Inside Iowa State
March 19, 1999
Tuskegee ties renewed
by Anne Dolan
Six Iowa State ambassadors took the first step toward renewing ties with the faculty and students of Tuskegee University, George Washington Carver's school when he left Iowa State just before the turn of this century. Four students, economics professor Marvin Hayenga and economics graduate studies coordinator Danette Kenne visited the Alabama campus March 6-10.
Their visit included tours; classroom and lab visits; time at the George Washington Carver museum and The Oaks, the former home of Tuskegee founder Booker T. Washington; social get-togethers and many small group and one-on-one conversations with Tuskegee students and faculty about specific programs at both schools.
Hayenga and Kenne, both of whom volunteered to accompany the students to Tuskegee, said the potential for collaborative and exchange projects is very real, particularly in the areas of animal science, veterinary medicine, food science and aerospace engineering.
"My interest in going was to take a look at things down the pike," Hayenga said, "and see if there's something I could offer in the future. It's going to require some initiative to keep this going, but I hope this trip was a catalyst."
Like Hayenga, Kenne said she started the trip without expectations about the experience or possible outcomes.
"Our relationship with Tuskegee is further along now than one-to-one ties. This trip was a nice start at institutionalizing it, to make it not reliant on one person at either end," she said.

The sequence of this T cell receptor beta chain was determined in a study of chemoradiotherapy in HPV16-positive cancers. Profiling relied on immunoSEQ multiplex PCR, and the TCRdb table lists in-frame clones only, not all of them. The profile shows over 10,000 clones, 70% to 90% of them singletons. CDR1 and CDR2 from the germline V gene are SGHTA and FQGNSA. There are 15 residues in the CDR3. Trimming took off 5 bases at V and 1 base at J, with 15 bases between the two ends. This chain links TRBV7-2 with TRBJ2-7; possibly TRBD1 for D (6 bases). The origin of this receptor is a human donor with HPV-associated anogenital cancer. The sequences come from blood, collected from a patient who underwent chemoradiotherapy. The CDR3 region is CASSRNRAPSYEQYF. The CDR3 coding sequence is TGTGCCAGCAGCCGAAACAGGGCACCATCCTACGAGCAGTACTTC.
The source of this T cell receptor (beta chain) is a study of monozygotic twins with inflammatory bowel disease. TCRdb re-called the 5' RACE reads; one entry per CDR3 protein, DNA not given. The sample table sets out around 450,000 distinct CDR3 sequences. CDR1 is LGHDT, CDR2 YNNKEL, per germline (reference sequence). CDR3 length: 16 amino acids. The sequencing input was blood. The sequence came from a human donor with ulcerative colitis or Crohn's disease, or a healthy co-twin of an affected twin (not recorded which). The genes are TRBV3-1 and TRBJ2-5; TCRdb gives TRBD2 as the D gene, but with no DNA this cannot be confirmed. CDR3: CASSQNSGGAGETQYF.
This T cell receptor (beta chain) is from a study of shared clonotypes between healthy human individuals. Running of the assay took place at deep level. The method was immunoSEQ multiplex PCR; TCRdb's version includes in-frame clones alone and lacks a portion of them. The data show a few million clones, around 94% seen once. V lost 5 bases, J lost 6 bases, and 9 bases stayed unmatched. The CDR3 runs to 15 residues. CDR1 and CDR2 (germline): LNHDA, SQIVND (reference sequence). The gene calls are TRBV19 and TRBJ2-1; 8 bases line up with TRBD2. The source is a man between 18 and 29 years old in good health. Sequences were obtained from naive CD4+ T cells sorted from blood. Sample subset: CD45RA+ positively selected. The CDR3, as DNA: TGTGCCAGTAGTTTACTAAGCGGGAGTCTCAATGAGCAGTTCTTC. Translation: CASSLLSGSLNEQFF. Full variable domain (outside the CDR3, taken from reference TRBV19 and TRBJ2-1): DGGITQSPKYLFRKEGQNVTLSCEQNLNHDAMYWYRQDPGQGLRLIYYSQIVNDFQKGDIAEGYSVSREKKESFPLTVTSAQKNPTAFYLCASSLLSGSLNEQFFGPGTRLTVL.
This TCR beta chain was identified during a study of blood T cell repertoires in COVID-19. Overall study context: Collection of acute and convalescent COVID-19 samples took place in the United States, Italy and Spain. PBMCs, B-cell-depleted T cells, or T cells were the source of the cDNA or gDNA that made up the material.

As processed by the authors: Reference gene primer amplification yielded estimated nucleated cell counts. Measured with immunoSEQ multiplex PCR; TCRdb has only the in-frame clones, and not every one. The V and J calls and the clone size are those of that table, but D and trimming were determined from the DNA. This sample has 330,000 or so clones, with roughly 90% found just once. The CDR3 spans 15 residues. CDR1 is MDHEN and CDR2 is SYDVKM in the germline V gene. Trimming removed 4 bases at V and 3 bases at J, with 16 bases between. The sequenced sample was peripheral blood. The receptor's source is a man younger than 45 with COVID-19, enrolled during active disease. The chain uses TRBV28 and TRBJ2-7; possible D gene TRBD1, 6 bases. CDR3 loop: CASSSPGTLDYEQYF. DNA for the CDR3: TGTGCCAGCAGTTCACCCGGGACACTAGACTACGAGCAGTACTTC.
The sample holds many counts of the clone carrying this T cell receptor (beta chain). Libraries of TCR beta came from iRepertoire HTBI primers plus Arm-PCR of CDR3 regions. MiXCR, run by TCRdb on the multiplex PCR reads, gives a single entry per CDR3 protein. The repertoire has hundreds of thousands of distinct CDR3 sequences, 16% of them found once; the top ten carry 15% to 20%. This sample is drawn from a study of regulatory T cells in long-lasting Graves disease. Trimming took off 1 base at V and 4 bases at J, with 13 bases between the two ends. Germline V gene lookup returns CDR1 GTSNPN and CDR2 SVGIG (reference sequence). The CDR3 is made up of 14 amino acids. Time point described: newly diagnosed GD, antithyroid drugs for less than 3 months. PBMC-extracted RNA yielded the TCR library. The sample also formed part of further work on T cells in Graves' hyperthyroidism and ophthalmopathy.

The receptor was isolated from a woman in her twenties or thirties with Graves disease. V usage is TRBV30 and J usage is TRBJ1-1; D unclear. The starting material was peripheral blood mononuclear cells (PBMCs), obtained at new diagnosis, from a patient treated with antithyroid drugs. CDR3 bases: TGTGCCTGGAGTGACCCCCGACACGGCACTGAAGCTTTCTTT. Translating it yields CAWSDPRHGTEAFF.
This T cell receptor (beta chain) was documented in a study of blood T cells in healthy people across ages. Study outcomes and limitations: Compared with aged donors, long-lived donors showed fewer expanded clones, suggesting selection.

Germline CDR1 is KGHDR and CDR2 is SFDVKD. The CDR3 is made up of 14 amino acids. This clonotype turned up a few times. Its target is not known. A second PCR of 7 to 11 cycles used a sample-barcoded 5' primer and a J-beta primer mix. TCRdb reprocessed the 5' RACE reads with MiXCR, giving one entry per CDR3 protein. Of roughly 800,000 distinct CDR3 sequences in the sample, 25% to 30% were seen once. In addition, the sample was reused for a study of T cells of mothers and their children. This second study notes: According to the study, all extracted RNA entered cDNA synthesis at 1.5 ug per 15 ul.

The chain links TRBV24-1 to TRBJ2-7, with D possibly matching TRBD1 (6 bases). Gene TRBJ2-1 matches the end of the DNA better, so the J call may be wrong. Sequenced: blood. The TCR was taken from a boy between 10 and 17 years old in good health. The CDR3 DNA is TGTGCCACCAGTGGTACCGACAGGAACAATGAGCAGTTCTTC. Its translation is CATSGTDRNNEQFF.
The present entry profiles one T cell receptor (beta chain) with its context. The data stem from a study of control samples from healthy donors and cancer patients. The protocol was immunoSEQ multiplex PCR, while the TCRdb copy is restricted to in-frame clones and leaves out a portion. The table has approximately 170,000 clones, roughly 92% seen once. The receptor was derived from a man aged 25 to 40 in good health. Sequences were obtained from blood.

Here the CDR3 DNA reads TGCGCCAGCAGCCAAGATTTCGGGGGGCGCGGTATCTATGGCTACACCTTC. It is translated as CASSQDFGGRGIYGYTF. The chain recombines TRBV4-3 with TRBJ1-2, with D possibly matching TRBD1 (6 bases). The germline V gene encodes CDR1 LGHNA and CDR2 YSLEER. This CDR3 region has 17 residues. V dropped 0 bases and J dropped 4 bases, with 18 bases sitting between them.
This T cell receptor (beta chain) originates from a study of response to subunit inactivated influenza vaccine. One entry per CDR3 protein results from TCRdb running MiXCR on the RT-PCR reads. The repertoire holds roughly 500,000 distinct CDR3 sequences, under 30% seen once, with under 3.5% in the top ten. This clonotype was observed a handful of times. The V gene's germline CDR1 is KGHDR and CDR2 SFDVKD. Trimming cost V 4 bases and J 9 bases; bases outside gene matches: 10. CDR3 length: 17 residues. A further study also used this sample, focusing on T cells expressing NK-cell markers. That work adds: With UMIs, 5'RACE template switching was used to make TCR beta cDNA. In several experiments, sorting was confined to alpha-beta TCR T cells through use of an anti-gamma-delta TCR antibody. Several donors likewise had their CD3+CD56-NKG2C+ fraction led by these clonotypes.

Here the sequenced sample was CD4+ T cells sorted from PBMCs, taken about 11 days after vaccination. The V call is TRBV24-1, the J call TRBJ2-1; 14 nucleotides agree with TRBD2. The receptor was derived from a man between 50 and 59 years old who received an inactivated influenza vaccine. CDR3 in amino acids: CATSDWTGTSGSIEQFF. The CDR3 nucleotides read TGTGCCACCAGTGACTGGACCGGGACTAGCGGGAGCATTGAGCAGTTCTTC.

Here are some of the opportunities Hayenga and Kenne identified for Iowa State and Tuskegee:
A group of Tuskegee students and faculty will visit Iowa State for about five days next month, either Veishea weekend (April 17-18) or the week following. Nina Grant, minority liaison officer in the College of Agriculture, is coordinating their schedule. The exchange is part of the George Washington Carver All-University Celebration.
- Student exchange programs of short duration (one month to a semester) for both educational and cultural benefits.
- Longer student exchanges that supplement students' areas of study. For example, Tuskegee food science students who are used to focusing on sweet potatoes and peanuts in their classes could diversify their knowledge at Iowa State, where the emphasis is on corn and soybeans. Or ISU animal science majors might broaden their outlook at Tuskegee, where the emphasis is goats, rather than hogs and cows.
- Faculty and staff professional development leaves at the other school. Hayenga noted that Tuskegee has fewer faculty and staff relative to its student population. Therefore, when Tuskegee employees visit Iowa State, it could create short-term teaching opportunities at Tuskegee for Iowa State employees and graduate students.
- Faculty cooperation on new program and curriculum development.
- Faculty and staff collaborative research programs, building on the strengths of each.
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